Linked by Thom Holwerda on Mon 15th May 2006 10:15 UTC, submitted by Andy Tanenbaum
OSNews, Generic OSes And no, the microkernel debate is not over yet. In a reply to various comments made over the past few weeks, Andy Tanenbaum has written an article to address these. He first clearly states he respects and likes Torvalds, and that "we may disagree on some technical issues, but that doesn't make us enemies. Please don't confuse disagreements about ideas with personal feuds." The article states: "Over the years there have been endless postings on forums such as Slashdot about how microkernels are slow, how microkernels are hard to program, how they aren't in use commercially, and a lot of other nonsense. Virtually all of these postings have come from people who don't have a clue what a microkernel is or what one can do. I think it would raise the level of discussion if people making such postings would first try a microkernel-based operating system [...]. Has a lot more credibility."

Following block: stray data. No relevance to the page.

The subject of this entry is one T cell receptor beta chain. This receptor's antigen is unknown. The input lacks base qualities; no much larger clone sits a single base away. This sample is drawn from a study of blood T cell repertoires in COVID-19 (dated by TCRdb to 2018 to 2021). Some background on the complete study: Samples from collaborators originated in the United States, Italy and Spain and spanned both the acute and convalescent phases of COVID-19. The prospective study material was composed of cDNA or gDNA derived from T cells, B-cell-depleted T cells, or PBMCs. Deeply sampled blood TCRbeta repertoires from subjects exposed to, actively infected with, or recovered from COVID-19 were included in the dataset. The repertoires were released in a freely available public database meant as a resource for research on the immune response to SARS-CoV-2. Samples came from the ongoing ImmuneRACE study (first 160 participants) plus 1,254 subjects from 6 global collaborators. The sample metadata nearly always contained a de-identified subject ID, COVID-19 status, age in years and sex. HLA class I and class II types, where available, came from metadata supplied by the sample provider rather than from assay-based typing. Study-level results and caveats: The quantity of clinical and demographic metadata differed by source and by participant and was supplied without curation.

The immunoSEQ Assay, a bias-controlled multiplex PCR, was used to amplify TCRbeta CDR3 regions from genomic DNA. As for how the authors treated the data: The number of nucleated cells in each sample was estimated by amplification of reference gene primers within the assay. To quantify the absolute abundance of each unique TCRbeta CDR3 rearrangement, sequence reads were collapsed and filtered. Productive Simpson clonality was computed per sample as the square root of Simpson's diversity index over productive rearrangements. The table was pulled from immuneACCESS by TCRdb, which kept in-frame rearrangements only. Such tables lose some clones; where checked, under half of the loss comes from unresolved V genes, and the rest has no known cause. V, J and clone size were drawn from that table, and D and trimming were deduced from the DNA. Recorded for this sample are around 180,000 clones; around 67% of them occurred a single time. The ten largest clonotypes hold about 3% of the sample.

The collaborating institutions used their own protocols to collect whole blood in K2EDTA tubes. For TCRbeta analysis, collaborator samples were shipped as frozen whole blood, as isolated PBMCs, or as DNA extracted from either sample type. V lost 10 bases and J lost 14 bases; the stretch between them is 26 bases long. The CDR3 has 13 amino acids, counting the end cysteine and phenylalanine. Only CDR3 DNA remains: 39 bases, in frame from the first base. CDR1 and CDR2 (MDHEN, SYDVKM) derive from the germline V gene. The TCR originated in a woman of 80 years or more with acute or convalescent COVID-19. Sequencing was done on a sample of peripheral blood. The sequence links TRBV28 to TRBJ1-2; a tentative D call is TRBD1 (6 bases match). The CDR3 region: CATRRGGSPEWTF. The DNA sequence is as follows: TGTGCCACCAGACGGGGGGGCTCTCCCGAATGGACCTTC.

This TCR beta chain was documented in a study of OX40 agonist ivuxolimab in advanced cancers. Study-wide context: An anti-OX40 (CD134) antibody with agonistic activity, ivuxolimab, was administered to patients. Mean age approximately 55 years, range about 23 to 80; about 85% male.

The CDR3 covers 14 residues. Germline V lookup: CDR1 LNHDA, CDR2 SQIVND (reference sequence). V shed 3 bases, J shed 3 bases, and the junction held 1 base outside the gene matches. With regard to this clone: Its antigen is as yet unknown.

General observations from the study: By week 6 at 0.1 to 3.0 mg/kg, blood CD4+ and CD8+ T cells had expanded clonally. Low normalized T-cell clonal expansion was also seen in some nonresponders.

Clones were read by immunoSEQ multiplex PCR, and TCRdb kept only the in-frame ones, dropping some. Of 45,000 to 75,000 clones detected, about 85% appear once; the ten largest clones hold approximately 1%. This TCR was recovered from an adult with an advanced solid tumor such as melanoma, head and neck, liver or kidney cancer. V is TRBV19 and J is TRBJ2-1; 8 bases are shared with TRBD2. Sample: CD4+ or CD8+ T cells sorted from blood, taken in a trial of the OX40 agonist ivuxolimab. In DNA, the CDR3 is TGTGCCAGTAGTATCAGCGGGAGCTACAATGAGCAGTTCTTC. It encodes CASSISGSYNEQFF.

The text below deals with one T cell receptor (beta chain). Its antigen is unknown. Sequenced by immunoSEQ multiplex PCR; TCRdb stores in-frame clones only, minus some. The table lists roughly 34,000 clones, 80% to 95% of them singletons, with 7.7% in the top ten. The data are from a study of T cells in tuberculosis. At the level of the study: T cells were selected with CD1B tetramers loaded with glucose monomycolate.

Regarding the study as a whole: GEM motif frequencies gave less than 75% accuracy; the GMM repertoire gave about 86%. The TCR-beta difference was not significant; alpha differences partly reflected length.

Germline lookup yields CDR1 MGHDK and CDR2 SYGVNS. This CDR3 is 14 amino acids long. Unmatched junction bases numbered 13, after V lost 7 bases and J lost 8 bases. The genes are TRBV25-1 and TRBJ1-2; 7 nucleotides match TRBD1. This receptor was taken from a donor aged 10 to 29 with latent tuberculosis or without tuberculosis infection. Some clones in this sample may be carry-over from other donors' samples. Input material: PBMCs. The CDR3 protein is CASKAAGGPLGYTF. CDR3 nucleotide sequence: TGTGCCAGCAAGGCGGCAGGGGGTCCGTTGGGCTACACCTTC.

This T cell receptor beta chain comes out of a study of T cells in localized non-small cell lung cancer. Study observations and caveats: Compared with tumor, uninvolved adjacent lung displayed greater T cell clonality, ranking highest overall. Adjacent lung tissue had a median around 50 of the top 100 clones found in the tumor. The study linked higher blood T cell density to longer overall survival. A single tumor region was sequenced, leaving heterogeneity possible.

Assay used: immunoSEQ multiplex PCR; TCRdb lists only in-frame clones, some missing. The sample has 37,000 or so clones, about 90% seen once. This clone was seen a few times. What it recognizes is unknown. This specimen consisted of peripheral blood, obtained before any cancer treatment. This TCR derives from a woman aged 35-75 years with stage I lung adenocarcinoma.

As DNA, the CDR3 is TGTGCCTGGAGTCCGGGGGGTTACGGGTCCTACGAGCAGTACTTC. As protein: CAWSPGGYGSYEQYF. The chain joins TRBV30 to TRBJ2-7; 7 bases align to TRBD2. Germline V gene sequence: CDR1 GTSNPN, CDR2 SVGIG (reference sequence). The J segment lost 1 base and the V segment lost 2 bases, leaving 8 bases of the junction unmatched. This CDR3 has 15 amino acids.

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by corentin on Mon 15th May 2006 19:44 UTC
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> Modularity: Modular approach is always considered as the good way in Software Engineering for creating softwares. Microkernels are more modular than monolithic. No matter how much they make a monolithic kernel logically modular, microkernel will always be more modular than monolithic.

Modularity is completely irrelevant to this debate. The difference between a microkernel and a monolithic kernel lies in their different dynamic behavior (heavyweight in the case of a microkernel vs quite lightweight for monolithic kernels), not in their static organization.

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